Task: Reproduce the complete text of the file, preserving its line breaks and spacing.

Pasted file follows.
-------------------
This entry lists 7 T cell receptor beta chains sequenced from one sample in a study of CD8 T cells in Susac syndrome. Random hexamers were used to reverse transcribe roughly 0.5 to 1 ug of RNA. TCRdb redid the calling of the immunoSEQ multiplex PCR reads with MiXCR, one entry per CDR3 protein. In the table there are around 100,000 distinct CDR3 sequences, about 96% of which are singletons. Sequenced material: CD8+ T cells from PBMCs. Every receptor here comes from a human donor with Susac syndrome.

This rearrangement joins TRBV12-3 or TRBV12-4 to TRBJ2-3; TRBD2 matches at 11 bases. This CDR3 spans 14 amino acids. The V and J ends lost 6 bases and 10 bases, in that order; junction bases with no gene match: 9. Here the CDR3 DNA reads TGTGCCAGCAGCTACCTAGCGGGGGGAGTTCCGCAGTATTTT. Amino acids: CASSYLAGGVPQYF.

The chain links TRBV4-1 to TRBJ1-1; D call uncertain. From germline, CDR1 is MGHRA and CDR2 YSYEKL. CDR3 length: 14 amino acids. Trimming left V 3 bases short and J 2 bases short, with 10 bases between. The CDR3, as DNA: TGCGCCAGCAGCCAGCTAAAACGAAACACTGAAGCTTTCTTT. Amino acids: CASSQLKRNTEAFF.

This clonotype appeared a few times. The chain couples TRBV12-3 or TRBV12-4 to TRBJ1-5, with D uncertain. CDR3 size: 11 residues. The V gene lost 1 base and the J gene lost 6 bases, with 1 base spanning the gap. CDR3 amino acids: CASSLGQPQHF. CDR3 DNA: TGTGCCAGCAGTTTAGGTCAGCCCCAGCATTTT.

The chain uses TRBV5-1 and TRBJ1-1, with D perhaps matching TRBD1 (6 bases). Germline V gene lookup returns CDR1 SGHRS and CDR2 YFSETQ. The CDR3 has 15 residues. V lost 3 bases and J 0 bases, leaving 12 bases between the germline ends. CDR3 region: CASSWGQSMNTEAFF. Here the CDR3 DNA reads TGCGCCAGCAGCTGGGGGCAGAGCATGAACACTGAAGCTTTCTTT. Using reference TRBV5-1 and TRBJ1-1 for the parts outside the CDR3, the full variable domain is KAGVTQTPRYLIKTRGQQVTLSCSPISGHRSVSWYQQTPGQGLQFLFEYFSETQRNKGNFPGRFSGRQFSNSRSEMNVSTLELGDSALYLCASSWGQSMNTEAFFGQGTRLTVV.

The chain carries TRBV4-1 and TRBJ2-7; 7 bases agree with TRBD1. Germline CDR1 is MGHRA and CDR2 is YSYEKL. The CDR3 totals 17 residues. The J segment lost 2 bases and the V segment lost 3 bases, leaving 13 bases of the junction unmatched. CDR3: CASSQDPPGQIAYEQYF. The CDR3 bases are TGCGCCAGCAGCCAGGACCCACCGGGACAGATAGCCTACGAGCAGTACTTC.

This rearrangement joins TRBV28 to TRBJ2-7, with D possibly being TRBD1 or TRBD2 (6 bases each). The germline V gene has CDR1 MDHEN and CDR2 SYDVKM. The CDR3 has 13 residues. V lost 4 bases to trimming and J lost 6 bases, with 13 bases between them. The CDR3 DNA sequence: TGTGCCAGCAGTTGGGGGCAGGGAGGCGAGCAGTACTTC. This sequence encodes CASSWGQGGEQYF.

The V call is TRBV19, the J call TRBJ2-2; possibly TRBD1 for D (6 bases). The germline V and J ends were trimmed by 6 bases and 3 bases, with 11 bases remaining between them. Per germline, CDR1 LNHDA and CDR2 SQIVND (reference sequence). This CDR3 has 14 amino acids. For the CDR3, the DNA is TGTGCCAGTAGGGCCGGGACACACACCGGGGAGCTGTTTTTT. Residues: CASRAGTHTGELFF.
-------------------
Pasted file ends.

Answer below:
This entry lists 7 T cell receptor beta chains sequenced from one sample in a study of CD8 T cells in Susac syndrome. Random hexamers were used to reverse transcribe roughly 0.5 to 1 ug of RNA. TCRdb redid the calling of the immunoSEQ multiplex PCR reads with MiXCR, one entry per CDR3 protein. In the table there are around 100,000 distinct CDR3 sequences, about 96% of which are singletons. Sequenced material: CD8+ T cells from PBMCs. Every receptor here comes from a human donor with Susac syndrome.

This rearrangement joins TRBV12-3 or TRBV12-4 to TRBJ2-3; TRBD2 matches at 11 bases. This CDR3 spans 14 amino acids. The V and J ends lost 6 bases and 10 bases, in that order; junction bases with no gene match: 9. Here the CDR3 DNA reads TGTGCCAGCAGCTACCTAGCGGGGGGAGTTCCGCAGTATTTT. Amino acids: CASSYLAGGVPQYF.

The chain links TRBV4-1 to TRBJ1-1; D call uncertain. From germline, CDR1 is MGHRA and CDR2 YSYEKL. CDR3 length: 14 amino acids. Trimming left V 3 bases short and J 2 bases short, with 10 bases between. The CDR3, as DNA: TGCGCCAGCAGCCAGCTAAAACGAAACACTGAAGCTTTCTTT. Amino acids: CASSQLKRNTEAFF.

This clonotype appeared a few times. The chain couples TRBV12-3 or TRBV12-4 to TRBJ1-5, with D uncertain. CDR3 size: 11 residues. The V gene lost 1 base and the J gene lost 6 bases, with 1 base spanning the gap. CDR3 amino acids: CASSLGQPQHF. CDR3 DNA: TGTGCCAGCAGTTTAGGTCAGCCCCAGCATTTT.

The chain uses TRBV5-1 and TRBJ1-1, with D perhaps matching TRBD1 (6 bases). Germline V gene lookup returns CDR1 SGHRS and CDR2 YFSETQ. The CDR3 has 15 residues. V lost 3 bases and J 0 bases, leaving 12 bases between the germline ends. CDR3 region: CASSWGQSMNTEAFF. Here the CDR3 DNA reads TGCGCCAGCAGCTGGGGGCAGAGCATGAACACTGAAGCTTTCTTT. Using reference TRBV5-1 and TRBJ1-1 for the parts outside the CDR3, the full variable domain is KAGVTQTPRYLIKTRGQQVTLSCSPISGHRSVSWYQQTPGQGLQFLFEYFSETQRNKGNFPGRFSGRQFSNSRSEMNVSTLELGDSALYLCASSWGQSMNTEAFFGQGTRLTVV.

The chain carries TRBV4-1 and TRBJ2-7; 7 bases agree with TRBD1. Germline CDR1 is MGHRA and CDR2 is YSYEKL. The CDR3 totals 17 residues. The J segment lost 2 bases and the V segment lost 3 bases, leaving 13 bases of the junction unmatched. CDR3: CASSQDPPGQIAYEQYF. The CDR3 bases are TGCGCCAGCAGCCAGGACCCACCGGGACAGATAGCCTACGAGCAGTACTTC.

This rearrangement joins TRBV28 to TRBJ2-7, with D possibly being TRBD1 or TRBD2 (6 bases each). The germline V gene has CDR1 MDHEN and CDR2 SYDVKM. The CDR3 has 13 residues. V lost 4 bases to trimming and J lost 6 bases, with 13 bases between them. The CDR3 DNA sequence: TGTGCCAGCAGTTGGGGGCAGGGAGGCGAGCAGTACTTC. This sequence encodes CASSWGQGGEQYF.

The V call is TRBV19, the J call TRBJ2-2; possibly TRBD1 for D (6 bases). The germline V and J ends were trimmed by 6 bases and 3 bases, with 11 bases remaining between them. Per germline, CDR1 LNHDA and CDR2 SQIVND (reference sequence). This CDR3 has 14 amino acids. For the CDR3, the DNA is TGTGCCAGTAGGGCCGGGACACACACCGGGGAGCTGTTTTTT. Residues: CASRAGTHTGELFF.